Posted by: Viola | July 7, 2014

Love and Villanelles

I wrote my first villanelle about four years ago. Let’s just say, since then, I have not been too eager to return to the form. I feel the way about form in poetry the same way I feel about having too many rules. It can get claustrophobic for me. Writing poetry that follows a relatively strict form is an exercise in patience and discipline. But as one of my poetry professors explained, if you can stick with a form long enough, you can actually relax into it because you have a finite space within which to roam, you have a fixed structure to play with, and you can eliminate lots of extra things that might distract you. Of course, I still don’t like rules and stiff structures.

I suppose what makes form more bearable is the fact that poetry allows for play. You can bend the rules. You can decide to fool around a bit with the structure, just maintain enough of it to stay true to the form but then liberate yourself–introduce something that subverts the form a little bit, perhaps use an imperfect rhyme or a shorter/longer than expected line, and in the case of the villanelle, you can try new positions for words and phrases.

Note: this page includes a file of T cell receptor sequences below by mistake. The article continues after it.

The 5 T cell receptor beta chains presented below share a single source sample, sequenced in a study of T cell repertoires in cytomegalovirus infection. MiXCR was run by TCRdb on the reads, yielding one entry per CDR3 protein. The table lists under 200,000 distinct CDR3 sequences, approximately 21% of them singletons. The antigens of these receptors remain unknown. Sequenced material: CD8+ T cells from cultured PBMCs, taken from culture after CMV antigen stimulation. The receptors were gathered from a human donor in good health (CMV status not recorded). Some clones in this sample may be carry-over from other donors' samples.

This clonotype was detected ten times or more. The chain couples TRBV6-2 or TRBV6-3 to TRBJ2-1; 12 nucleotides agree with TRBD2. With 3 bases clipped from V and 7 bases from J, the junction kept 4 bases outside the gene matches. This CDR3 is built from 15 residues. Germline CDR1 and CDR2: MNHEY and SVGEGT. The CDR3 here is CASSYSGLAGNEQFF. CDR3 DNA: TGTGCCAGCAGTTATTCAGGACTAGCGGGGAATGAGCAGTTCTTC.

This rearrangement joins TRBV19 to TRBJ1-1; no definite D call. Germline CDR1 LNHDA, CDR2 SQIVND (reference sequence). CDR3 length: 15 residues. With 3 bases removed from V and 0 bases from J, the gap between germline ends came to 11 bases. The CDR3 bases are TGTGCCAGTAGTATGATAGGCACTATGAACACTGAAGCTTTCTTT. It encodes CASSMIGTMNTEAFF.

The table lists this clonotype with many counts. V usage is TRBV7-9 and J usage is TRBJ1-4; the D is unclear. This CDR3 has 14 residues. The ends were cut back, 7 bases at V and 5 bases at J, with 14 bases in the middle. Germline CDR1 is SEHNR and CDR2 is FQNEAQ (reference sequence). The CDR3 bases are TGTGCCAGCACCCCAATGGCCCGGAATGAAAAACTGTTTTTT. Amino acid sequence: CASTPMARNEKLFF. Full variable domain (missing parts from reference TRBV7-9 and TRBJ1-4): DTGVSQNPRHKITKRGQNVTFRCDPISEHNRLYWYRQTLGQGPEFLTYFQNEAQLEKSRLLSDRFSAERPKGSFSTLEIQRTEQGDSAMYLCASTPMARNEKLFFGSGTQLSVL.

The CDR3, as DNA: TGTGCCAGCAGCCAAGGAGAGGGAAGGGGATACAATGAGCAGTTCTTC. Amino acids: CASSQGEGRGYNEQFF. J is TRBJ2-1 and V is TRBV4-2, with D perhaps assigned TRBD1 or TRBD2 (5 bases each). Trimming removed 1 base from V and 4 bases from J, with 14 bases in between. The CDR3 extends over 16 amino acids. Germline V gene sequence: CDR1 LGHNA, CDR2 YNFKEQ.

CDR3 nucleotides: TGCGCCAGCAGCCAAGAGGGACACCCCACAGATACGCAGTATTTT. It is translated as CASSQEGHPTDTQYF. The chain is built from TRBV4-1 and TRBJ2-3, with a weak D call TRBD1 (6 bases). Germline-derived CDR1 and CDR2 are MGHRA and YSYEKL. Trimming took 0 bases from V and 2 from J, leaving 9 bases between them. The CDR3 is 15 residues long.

An extra challenge with my second villanelle is that I am making it a love poem. However, villanelles tend to be very heavy things, all doom and gloom. That’s what the form lends itself best to, I suppose–very serious subject matters like death and loss. But the villanelle’s repetitiveness hints at deep obsession, and romantic love is nothing if it is not an obsession. So I think a villanelle can do well as a love poem.

Now, as I sit here, trying to marry the obsession of the villanelle with the obsession of passionate love, I am stuck again. Suddenly, the poem is sounding gloomy. Suddenly, the villanelle has blindsided me with solemnity. And my tender poem has quickly turned sad, sad, sad. Still very tender but sad. I have no choice but to let it weep. This poem is first and foremost a villanelle. Before anything else. And so the form rules the day and sets the tone of the poem, no matter how much I try to play with it. And well, there goes love again, the sweet thing turned sorrowful. Which, I suppose, is what love often does. So perhaps love is just some close sibling–or some distant soul mate–of the villanelle.

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